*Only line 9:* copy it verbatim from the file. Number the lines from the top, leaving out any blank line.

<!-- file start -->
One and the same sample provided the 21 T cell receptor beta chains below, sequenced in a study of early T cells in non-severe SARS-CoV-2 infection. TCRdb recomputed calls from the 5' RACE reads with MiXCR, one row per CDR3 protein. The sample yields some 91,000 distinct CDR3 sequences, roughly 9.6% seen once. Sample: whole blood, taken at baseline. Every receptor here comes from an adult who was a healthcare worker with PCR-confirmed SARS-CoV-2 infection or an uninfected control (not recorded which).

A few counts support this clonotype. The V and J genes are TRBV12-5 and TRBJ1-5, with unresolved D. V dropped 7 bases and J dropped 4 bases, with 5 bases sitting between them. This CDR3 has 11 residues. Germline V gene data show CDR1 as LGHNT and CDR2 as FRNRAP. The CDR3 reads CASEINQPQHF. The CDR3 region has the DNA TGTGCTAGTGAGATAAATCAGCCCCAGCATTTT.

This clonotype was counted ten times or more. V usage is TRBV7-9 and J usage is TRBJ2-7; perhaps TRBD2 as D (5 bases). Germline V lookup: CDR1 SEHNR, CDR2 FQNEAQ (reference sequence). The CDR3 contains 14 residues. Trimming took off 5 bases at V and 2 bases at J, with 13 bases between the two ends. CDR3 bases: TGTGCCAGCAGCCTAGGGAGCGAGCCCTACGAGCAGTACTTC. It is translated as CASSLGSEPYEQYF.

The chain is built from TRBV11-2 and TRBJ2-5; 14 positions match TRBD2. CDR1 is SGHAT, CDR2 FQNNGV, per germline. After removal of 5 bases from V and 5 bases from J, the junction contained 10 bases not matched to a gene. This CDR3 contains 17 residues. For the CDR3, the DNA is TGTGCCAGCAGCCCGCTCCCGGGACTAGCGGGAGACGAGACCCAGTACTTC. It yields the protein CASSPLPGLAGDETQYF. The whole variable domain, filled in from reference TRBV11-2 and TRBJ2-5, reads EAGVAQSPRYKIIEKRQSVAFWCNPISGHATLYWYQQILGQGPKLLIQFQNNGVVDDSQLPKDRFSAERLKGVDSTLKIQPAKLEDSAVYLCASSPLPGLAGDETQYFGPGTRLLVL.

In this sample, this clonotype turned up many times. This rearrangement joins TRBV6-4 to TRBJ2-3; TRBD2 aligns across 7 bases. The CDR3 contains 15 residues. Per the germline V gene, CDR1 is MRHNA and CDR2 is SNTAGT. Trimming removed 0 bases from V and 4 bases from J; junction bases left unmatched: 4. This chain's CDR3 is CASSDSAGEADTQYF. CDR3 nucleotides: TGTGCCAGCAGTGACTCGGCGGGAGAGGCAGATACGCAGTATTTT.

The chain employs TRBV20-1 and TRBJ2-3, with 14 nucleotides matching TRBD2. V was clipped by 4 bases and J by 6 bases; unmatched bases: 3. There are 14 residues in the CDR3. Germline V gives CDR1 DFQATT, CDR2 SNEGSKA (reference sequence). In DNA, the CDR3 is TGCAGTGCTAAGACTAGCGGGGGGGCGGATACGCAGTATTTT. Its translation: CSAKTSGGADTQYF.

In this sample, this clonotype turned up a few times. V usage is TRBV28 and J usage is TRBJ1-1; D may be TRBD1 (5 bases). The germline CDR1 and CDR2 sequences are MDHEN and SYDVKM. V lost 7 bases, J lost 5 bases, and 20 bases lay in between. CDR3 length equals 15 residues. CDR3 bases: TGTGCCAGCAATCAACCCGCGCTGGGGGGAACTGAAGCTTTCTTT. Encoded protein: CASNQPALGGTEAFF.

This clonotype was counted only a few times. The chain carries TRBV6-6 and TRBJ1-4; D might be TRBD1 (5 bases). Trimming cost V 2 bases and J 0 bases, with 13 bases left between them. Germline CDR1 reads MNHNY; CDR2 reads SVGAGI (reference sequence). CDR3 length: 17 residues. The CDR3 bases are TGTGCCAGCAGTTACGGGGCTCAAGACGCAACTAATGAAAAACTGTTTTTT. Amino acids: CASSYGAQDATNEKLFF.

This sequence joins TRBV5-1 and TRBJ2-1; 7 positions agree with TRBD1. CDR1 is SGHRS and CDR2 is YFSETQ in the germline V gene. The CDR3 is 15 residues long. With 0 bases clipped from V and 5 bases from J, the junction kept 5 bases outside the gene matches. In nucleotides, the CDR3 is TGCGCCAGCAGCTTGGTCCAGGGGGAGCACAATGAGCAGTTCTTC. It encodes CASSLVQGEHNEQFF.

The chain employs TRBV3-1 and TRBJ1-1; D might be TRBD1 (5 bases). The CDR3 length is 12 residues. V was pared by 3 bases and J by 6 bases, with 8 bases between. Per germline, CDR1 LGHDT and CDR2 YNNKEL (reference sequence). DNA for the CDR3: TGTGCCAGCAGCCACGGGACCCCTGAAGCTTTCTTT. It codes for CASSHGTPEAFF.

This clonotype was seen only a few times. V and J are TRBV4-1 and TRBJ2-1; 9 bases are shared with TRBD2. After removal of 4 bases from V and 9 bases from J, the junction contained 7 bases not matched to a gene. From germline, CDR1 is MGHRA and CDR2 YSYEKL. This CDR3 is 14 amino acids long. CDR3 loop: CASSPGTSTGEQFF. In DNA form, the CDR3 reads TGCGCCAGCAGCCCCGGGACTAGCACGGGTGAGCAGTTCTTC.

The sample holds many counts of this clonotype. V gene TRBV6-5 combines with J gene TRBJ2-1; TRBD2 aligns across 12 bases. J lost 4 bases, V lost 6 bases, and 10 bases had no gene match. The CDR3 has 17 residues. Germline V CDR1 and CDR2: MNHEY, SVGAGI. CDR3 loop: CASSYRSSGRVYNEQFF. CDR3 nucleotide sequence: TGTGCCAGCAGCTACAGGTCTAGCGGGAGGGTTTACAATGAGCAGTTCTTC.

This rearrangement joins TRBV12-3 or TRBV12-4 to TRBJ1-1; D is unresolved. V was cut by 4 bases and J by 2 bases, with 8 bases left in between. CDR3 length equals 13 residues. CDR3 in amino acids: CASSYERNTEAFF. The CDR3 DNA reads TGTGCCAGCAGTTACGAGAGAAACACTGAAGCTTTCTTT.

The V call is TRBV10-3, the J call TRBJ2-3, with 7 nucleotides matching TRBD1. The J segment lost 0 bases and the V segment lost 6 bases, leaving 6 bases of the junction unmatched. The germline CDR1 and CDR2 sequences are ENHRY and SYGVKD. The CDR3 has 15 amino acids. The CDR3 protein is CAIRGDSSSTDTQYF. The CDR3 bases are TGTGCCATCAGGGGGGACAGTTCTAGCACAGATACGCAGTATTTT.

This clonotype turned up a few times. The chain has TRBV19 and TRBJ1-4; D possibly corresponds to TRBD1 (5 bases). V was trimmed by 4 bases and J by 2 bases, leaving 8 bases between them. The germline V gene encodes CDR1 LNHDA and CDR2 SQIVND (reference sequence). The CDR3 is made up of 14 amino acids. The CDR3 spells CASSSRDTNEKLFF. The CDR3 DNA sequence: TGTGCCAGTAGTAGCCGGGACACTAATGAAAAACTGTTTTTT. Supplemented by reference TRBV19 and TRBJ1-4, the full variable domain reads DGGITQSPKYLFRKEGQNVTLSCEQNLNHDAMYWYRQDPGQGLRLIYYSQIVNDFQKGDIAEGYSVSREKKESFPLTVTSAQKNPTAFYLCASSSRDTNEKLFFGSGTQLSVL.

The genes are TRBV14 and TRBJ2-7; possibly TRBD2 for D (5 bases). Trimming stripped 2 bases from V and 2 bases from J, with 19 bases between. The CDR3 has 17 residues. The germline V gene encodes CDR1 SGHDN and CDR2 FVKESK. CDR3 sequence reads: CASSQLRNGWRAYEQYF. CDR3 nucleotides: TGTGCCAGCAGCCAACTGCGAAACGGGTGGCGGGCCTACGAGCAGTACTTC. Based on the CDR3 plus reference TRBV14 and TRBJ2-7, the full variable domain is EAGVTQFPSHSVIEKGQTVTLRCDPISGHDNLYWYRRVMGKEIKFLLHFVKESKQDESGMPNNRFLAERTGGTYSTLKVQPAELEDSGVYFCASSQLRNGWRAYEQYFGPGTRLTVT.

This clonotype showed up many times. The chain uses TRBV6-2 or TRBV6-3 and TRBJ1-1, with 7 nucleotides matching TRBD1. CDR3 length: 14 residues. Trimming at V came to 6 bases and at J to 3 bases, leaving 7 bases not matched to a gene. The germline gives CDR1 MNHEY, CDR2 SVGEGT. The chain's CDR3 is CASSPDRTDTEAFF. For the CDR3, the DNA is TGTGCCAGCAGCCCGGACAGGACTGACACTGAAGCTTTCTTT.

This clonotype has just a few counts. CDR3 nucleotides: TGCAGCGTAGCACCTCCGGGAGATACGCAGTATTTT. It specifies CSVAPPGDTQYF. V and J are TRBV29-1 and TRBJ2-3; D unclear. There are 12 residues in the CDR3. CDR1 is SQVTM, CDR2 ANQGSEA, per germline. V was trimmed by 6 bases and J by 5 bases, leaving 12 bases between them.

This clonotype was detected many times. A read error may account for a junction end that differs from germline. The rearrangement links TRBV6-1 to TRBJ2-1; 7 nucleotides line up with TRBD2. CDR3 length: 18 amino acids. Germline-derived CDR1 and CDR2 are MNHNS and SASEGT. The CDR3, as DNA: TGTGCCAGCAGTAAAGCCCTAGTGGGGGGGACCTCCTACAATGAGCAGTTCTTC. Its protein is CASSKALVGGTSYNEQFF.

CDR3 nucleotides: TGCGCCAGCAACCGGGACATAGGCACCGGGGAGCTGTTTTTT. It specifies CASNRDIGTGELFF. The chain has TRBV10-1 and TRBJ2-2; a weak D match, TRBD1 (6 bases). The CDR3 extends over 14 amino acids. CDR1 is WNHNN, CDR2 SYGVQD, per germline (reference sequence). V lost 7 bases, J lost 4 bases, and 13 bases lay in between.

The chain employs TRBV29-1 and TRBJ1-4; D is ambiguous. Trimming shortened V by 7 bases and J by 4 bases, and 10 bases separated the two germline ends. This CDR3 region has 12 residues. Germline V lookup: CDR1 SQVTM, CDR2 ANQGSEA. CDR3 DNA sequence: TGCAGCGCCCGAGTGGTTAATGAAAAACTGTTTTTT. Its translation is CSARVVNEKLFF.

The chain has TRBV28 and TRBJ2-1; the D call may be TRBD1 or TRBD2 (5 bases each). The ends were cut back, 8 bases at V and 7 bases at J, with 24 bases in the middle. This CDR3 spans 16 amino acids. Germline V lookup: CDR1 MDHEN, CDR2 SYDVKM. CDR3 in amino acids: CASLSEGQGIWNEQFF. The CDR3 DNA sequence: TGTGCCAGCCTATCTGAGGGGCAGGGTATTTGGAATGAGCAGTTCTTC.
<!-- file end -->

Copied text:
This sequence joins TRBV5-1 and TRBJ2-1; 7 positions agree with TRBD1. CDR1 is SGHRS and CDR2 is YFSETQ in the germline V gene. The CDR3 is 15 residues long. With 0 bases clipped from V and 5 bases from J, the junction kept 5 bases outside the gene matches. In nucleotides, the CDR3 is TGCGCCAGCAGCTTGGTCCAGGGGGAGCACAATGAGCAGTTCTTC. It encodes CASSLVQGEHNEQFF.